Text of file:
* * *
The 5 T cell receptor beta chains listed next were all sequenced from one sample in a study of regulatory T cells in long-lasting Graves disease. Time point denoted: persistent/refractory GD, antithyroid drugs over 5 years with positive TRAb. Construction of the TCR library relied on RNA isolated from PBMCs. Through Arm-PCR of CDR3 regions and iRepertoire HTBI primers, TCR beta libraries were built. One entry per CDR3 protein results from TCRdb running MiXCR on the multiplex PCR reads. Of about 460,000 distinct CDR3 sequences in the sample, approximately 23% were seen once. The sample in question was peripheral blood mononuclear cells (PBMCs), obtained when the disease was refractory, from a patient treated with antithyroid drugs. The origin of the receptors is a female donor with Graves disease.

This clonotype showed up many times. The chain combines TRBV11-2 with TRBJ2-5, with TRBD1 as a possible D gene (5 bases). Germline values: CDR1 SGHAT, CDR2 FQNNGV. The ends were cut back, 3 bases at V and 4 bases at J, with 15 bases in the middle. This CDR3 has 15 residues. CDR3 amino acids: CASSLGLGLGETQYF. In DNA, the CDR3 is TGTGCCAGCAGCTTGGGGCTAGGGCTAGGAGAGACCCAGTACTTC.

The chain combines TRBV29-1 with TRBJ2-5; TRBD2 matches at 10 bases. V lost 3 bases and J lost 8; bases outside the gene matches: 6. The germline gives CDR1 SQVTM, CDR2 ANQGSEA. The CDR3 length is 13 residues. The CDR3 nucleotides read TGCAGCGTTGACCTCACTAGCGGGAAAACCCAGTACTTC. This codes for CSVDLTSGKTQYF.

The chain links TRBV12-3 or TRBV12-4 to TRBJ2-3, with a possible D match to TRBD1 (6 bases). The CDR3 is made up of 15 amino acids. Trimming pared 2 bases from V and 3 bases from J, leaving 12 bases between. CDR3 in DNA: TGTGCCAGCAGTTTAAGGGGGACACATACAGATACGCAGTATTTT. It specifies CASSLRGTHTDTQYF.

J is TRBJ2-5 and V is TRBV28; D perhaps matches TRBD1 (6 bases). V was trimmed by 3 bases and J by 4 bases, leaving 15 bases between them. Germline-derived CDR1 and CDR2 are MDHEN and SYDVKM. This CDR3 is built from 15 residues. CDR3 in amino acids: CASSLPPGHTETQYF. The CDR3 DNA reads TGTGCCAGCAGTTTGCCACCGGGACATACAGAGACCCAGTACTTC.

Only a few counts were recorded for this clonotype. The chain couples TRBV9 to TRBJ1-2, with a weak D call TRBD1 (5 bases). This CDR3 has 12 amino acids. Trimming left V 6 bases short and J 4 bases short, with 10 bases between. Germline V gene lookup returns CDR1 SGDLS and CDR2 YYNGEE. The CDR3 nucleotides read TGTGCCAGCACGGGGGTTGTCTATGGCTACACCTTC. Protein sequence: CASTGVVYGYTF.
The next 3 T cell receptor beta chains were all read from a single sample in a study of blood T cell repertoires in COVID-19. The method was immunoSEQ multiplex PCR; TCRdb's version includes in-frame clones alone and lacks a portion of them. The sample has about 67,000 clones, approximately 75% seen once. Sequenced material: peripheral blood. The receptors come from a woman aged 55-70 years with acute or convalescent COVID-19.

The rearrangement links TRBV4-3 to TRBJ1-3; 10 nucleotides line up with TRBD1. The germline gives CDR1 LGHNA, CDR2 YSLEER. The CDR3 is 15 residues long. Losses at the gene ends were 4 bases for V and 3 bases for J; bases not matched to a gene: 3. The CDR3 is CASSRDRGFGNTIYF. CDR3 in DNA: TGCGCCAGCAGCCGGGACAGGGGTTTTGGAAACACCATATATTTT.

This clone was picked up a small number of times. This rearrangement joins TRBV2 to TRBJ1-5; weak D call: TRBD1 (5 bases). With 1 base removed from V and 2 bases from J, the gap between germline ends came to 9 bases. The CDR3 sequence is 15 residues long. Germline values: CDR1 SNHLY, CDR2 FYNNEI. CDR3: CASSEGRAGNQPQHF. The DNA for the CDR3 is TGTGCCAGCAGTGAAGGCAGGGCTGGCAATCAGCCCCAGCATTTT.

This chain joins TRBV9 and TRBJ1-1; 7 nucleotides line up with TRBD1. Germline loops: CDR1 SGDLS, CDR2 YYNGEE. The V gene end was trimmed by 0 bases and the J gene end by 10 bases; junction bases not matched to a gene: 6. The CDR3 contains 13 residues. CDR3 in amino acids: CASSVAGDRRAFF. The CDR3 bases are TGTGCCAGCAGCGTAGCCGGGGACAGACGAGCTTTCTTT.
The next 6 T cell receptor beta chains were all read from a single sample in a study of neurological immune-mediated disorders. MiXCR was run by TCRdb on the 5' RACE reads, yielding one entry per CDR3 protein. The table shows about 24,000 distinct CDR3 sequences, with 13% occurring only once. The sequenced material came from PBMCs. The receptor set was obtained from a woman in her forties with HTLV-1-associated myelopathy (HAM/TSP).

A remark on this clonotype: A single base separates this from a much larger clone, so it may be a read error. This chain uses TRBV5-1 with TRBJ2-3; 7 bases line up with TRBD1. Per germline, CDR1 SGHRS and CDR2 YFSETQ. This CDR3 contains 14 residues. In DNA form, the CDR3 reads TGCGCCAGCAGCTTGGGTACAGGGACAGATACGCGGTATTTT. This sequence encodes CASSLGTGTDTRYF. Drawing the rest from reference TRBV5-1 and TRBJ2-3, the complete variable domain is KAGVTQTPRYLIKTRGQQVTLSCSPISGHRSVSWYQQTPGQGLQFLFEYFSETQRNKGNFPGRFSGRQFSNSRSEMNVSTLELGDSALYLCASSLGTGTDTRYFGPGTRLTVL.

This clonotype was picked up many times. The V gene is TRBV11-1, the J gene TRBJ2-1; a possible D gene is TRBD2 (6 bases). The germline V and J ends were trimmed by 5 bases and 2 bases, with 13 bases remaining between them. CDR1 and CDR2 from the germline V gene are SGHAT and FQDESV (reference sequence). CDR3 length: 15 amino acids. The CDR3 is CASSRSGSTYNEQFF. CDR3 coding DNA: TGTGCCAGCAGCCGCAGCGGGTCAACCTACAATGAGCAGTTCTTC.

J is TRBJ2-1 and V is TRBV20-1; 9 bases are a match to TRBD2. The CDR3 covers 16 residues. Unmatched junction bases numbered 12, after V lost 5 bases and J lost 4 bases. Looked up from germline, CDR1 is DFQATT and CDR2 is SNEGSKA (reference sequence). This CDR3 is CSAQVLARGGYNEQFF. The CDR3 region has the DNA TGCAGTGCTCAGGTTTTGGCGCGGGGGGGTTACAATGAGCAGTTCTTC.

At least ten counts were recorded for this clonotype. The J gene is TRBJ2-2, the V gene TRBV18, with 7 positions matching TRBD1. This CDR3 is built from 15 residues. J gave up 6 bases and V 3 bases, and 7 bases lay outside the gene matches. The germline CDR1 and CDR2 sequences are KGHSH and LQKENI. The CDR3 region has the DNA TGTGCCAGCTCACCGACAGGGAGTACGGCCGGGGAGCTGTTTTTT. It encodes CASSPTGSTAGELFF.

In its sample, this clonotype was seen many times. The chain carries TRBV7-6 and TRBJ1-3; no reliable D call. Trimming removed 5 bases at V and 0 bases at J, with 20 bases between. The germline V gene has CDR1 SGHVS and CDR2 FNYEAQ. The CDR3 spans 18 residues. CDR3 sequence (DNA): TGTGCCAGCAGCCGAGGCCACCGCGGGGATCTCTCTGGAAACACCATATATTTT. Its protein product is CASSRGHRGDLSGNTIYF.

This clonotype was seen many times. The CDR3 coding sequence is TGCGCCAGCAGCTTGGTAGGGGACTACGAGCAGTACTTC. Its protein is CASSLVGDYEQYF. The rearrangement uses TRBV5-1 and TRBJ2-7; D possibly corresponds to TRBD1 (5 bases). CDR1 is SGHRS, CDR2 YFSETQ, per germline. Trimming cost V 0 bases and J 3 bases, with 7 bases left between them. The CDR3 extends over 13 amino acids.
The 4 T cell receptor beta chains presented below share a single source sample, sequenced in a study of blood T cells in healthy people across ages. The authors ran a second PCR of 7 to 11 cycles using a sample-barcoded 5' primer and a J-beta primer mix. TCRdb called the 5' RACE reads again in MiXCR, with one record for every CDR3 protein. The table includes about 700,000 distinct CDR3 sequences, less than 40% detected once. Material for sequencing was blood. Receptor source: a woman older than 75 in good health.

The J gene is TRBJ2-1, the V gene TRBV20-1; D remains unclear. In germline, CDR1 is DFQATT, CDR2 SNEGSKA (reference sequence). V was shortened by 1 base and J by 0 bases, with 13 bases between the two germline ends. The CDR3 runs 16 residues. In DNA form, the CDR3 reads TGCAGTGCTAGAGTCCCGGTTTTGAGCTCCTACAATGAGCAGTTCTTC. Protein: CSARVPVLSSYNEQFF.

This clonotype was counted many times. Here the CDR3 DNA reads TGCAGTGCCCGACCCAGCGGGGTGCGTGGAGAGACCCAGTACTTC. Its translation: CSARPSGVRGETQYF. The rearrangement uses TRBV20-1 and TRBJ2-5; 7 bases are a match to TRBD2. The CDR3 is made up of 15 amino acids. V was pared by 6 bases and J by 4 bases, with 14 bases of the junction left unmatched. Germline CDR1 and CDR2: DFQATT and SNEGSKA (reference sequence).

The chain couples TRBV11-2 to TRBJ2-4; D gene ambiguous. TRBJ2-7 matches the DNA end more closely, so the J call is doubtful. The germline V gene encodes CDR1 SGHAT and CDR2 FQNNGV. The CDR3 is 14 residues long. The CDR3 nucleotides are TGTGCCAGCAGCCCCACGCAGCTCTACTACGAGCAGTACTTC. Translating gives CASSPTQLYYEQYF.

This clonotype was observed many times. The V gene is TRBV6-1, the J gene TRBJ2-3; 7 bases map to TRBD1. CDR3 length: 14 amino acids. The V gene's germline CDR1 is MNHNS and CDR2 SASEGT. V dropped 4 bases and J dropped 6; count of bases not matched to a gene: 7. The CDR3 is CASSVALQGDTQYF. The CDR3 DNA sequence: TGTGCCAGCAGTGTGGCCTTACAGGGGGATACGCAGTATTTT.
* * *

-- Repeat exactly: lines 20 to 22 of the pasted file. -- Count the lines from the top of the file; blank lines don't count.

This clonotype was counted many times. Here the CDR3 DNA reads TGCAGTGCCCGACCCAGCGGGGTGCGTGGAGAGACCCAGTACTTC. Its translation: CSARPSGVRGETQYF. The rearrangement uses TRBV20-1 and TRBJ2-5; 7 bases are a match to TRBD2. The CDR3 is made up of 15 amino acids. V was pared by 6 bases and J by 4 bases, with 14 bases of the junction left unmatched. Germline CDR1 and CDR2: DFQATT and SNEGSKA (reference sequence).

The chain couples TRBV11-2 to TRBJ2-4; D gene ambiguous. TRBJ2-7 matches the DNA end more closely, so the J call is doubtful. The germline V gene encodes CDR1 SGHAT and CDR2 FQNNGV. The CDR3 is 14 residues long. The CDR3 nucleotides are TGTGCCAGCAGCCCCACGCAGCTCTACTACGAGCAGTACTTC. Translating gives CASSPTQLYYEQYF.

This clonotype was observed many times. The V gene is TRBV6-1, the J gene TRBJ2-3; 7 bases map to TRBD1. CDR3 length: 14 amino acids. The V gene's germline CDR1 is MNHNS and CDR2 SASEGT. V dropped 4 bases and J dropped 6; count of bases not matched to a gene: 7. The CDR3 is CASSVALQGDTQYF. The CDR3 DNA sequence: TGTGCCAGCAGTGTGGCCTTACAGGGGGATACGCAGTATTTT.